and loyalty are difficult to measure except by actions, 
and certainly the alumnae of Meredith College have 
proved their ongoing dedication to this academic in- 
stitution by gifts of time and money; frequent returns 
to the campus for class reunions and special educa- 
tional opportunities; responsible leadership on boards 
and committees; and conscientious field work in local 
chapters, both in recruiting potential students and in 
keeping green the memory of what Meredith was and 
yet can be. 

Meredith's founders and students were quick to see 
the importance of strengthening and steadying the ties 
between campus life and the world beyond. The Alum- 
nae Association of the Baptist Female University was 
organized by the school's first graduating class in 
1902. Since that time, the alumnae have continued to 
change and grow, meeting the demands of an ever-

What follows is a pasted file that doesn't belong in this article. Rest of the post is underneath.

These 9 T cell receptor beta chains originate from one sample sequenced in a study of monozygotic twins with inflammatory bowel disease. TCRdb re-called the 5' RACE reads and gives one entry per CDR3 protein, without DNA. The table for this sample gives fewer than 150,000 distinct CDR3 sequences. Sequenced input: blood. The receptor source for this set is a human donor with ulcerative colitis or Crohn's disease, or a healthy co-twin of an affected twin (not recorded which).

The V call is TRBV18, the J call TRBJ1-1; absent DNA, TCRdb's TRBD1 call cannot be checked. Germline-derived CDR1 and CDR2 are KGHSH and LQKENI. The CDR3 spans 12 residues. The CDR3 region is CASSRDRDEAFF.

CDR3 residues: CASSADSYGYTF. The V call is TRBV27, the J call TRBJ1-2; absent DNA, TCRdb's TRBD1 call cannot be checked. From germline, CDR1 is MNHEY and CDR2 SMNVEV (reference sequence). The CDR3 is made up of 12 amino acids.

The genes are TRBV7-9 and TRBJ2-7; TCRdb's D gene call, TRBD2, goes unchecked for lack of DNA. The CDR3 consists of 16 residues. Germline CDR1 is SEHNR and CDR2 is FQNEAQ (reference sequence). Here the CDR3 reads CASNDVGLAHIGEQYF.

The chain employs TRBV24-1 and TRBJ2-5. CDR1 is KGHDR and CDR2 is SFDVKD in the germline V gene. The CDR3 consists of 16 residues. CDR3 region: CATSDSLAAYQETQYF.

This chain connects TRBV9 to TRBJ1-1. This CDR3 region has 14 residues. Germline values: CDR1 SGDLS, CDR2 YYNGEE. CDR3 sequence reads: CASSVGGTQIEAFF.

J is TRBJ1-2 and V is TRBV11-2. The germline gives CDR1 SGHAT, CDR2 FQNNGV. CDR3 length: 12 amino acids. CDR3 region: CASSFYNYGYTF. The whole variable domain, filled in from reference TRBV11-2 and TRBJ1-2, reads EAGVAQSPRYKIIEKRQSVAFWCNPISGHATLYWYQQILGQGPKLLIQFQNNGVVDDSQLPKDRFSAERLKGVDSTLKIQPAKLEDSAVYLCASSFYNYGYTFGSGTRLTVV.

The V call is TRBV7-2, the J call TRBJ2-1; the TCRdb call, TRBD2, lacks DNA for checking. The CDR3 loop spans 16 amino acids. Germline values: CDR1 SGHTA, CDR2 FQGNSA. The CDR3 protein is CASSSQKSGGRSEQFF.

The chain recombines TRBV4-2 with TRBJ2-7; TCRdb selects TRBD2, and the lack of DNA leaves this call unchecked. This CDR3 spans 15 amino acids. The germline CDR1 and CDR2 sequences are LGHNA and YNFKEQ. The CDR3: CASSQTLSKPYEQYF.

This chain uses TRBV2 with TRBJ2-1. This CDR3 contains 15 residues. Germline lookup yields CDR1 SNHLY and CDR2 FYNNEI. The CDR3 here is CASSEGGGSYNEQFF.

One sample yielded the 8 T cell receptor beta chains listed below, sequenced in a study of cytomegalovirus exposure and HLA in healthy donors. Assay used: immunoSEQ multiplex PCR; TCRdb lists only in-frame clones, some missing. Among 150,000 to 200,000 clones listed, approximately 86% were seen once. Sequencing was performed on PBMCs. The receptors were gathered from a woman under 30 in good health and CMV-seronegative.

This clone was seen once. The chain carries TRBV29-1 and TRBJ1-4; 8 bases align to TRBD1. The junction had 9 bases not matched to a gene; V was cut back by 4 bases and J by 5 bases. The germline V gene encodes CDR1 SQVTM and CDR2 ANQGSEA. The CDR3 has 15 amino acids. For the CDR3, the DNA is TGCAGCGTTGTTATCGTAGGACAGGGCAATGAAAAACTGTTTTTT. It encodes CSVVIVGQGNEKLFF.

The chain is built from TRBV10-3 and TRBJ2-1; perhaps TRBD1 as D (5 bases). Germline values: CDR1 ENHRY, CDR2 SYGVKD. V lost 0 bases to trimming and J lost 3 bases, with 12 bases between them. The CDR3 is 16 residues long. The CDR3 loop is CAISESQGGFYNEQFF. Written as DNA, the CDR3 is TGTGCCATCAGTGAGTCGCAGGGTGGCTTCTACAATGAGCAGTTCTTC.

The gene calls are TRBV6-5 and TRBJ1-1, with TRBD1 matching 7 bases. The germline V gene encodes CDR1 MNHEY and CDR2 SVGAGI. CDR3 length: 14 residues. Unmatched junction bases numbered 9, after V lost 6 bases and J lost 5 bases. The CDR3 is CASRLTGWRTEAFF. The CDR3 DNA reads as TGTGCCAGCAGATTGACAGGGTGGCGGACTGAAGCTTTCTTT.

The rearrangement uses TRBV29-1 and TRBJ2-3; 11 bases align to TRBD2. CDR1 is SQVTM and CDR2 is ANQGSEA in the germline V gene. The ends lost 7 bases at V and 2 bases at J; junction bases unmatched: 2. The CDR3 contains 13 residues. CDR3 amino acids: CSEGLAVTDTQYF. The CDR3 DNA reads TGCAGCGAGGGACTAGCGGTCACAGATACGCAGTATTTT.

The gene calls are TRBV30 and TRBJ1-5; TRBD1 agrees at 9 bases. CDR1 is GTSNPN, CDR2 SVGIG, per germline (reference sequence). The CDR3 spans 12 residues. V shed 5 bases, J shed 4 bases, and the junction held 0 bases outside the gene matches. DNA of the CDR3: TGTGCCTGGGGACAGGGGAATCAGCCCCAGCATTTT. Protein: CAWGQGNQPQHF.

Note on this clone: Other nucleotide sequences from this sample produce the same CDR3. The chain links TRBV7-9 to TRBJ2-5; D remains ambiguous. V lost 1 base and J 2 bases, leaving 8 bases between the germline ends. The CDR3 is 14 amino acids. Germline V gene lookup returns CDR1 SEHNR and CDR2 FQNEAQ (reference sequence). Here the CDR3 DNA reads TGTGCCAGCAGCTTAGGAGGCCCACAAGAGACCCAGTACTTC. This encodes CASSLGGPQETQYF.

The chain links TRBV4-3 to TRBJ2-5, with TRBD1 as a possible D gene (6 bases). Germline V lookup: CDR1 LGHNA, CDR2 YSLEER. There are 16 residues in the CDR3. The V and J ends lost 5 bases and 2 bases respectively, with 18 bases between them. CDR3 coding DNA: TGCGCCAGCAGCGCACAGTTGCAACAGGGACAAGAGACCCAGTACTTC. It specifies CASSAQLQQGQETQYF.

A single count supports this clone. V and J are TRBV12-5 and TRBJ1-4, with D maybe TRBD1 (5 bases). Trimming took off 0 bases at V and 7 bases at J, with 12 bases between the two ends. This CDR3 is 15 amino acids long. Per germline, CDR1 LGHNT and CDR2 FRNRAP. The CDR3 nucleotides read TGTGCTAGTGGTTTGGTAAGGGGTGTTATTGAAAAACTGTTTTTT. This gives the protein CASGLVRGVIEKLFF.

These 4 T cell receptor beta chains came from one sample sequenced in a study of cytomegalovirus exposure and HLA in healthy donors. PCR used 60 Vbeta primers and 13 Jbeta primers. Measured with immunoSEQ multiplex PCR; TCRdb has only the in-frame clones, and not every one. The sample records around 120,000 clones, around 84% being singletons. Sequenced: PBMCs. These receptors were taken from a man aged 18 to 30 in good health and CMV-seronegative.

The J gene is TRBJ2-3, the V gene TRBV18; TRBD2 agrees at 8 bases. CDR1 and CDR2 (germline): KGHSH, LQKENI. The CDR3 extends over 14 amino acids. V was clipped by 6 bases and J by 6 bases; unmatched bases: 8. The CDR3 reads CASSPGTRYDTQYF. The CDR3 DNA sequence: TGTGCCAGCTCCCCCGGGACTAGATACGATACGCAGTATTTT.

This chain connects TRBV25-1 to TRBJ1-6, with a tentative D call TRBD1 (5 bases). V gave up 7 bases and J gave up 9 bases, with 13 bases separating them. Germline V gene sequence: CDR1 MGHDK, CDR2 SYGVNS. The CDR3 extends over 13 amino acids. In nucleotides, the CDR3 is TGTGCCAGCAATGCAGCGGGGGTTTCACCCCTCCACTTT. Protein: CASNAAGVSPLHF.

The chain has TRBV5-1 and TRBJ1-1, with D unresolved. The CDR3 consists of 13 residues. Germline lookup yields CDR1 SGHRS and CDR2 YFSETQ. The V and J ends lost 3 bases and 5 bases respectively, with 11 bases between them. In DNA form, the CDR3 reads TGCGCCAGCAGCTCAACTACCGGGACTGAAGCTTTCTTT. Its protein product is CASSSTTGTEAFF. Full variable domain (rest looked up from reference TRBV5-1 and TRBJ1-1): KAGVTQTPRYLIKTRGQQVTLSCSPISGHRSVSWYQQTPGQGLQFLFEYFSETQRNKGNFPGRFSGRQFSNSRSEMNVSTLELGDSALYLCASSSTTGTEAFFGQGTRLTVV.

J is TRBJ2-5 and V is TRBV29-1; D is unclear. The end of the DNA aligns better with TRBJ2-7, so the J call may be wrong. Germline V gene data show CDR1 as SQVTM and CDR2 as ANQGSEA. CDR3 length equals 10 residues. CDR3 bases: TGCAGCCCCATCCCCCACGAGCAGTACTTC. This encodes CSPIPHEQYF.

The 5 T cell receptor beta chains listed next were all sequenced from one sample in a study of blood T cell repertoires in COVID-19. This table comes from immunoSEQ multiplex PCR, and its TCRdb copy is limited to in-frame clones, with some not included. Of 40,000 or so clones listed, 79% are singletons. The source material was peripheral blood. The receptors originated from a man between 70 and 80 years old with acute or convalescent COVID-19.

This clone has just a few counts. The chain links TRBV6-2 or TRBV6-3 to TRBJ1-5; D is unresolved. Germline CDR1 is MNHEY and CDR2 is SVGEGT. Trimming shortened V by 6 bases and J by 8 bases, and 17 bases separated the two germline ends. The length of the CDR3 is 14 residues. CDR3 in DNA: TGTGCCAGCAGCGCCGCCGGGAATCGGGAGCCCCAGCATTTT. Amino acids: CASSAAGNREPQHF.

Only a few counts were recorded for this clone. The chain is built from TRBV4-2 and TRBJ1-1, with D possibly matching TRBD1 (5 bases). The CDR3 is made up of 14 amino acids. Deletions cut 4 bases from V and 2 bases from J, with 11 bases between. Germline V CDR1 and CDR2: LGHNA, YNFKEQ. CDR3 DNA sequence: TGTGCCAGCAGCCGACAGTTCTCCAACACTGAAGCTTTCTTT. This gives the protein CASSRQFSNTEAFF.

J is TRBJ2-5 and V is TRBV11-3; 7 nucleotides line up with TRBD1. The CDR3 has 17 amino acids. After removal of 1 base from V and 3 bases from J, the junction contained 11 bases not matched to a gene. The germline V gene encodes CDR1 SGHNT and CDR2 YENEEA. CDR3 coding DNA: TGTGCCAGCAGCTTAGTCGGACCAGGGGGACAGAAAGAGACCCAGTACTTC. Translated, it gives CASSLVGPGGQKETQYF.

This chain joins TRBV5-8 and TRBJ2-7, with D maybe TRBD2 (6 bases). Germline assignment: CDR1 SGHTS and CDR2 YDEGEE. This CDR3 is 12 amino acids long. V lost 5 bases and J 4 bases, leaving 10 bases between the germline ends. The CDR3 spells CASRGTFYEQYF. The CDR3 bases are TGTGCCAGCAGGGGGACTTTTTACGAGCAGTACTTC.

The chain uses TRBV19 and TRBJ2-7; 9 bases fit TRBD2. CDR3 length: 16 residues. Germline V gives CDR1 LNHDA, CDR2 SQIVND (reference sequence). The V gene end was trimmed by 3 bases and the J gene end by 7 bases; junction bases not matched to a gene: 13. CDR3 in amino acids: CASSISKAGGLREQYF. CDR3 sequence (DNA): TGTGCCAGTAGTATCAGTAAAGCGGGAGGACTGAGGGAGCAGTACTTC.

larger and more sophisticated network of graduates 





iT ■•■ ^lliij. *. _ 



Dorothy Loftin Goodwin, '47, mid daughter, Susan Goodwin Thornbroiigh, 76 

scattered throughout the world. The first ten "clubs" 
were organized in 1912-13, and eventually became 
chapters of the Alumnae Association. The Association 
had no salaried staff until 1928, when the alumnae 
urged the trustees to hire a full-time secretary. The 
legendary Mae Grimmer, '14, took the position and 
served in it for thirty-six years, relieving the Alumnae 
Association officers of the burden of careful, daily 
attention to a wealth of responsibilities and activities. 
Miss Grimmer' s remarkable energy and wit — along 
with her almost uncanny ability to recall the names, 
faces, hometowns, occupations, and offspring of count- 
less Meredith graduates — earned for her the admira- 
tion and affection of the graduates, a respect and 
appreciation demonstrated in the naming of the alum- 
nae house in her honor. Among Miss Grimmer's many 
contributions to the vitality of the Association was the